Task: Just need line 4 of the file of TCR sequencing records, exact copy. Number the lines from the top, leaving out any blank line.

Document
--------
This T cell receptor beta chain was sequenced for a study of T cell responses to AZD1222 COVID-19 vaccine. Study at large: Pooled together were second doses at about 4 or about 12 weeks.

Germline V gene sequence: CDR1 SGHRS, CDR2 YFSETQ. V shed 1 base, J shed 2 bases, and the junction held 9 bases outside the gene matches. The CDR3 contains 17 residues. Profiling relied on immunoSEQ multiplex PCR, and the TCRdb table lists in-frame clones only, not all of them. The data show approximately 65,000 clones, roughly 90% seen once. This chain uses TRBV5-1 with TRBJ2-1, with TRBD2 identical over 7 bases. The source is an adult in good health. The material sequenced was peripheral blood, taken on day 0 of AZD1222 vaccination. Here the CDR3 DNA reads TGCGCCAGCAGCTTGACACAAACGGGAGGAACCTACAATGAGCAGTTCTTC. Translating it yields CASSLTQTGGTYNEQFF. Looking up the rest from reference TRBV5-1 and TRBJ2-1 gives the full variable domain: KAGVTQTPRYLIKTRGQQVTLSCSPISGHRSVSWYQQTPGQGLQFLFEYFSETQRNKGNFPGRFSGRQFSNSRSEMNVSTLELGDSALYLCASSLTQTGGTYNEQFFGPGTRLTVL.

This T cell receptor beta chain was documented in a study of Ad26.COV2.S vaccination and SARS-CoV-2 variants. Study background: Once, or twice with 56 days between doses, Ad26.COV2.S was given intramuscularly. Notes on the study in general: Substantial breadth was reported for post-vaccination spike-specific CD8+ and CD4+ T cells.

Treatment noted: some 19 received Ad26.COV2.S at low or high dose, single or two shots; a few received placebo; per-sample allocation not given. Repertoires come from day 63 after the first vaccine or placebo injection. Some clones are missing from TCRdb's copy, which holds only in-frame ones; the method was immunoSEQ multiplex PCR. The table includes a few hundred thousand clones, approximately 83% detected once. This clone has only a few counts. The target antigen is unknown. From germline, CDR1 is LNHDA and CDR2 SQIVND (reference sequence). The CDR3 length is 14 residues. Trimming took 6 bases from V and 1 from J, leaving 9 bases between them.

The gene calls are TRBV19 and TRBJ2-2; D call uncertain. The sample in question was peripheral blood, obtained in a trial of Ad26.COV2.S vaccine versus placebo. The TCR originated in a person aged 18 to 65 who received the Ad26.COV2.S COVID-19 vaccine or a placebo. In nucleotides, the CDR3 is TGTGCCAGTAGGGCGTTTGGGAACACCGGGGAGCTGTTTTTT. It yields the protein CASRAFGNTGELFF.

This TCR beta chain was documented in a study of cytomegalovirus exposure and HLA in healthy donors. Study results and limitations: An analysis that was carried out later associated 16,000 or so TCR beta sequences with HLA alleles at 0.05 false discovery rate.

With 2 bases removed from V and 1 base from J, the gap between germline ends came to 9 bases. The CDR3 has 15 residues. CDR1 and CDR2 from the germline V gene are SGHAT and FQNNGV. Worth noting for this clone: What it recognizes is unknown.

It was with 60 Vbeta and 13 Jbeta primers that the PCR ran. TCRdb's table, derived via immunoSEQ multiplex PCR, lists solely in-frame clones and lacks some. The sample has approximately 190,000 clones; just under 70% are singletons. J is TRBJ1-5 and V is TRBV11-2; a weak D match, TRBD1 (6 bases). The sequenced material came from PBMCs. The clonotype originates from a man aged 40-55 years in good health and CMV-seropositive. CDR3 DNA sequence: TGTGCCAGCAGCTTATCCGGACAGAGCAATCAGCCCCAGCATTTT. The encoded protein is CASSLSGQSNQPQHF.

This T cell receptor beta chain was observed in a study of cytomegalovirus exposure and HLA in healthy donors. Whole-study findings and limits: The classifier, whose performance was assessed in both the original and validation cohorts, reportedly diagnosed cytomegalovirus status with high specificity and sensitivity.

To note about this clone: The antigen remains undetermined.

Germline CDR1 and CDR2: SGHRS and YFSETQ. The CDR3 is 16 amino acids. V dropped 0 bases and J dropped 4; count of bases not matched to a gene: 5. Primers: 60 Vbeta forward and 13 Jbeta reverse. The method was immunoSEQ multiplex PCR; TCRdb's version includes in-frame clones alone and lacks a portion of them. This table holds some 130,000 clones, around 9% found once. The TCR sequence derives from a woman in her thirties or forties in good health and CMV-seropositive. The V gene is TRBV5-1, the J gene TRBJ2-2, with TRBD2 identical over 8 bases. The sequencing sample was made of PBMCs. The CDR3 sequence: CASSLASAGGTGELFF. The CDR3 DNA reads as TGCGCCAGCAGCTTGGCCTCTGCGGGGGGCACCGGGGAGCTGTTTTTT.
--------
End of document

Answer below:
Treatment noted: some 19 received Ad26.COV2.S at low or high dose, single or two shots; a few received placebo; per-sample allocation not given. Repertoires come from day 63 after the first vaccine or placebo injection. Some clones are missing from TCRdb's copy, which holds only in-frame ones; the method was immunoSEQ multiplex PCR. The table includes a few hundred thousand clones, approximately 83% detected once. This clone has only a few counts. The target antigen is unknown. From germline, CDR1 is LNHDA and CDR2 SQIVND (reference sequence). The CDR3 length is 14 residues. Trimming took 6 bases from V and 1 from J, leaving 9 bases between them.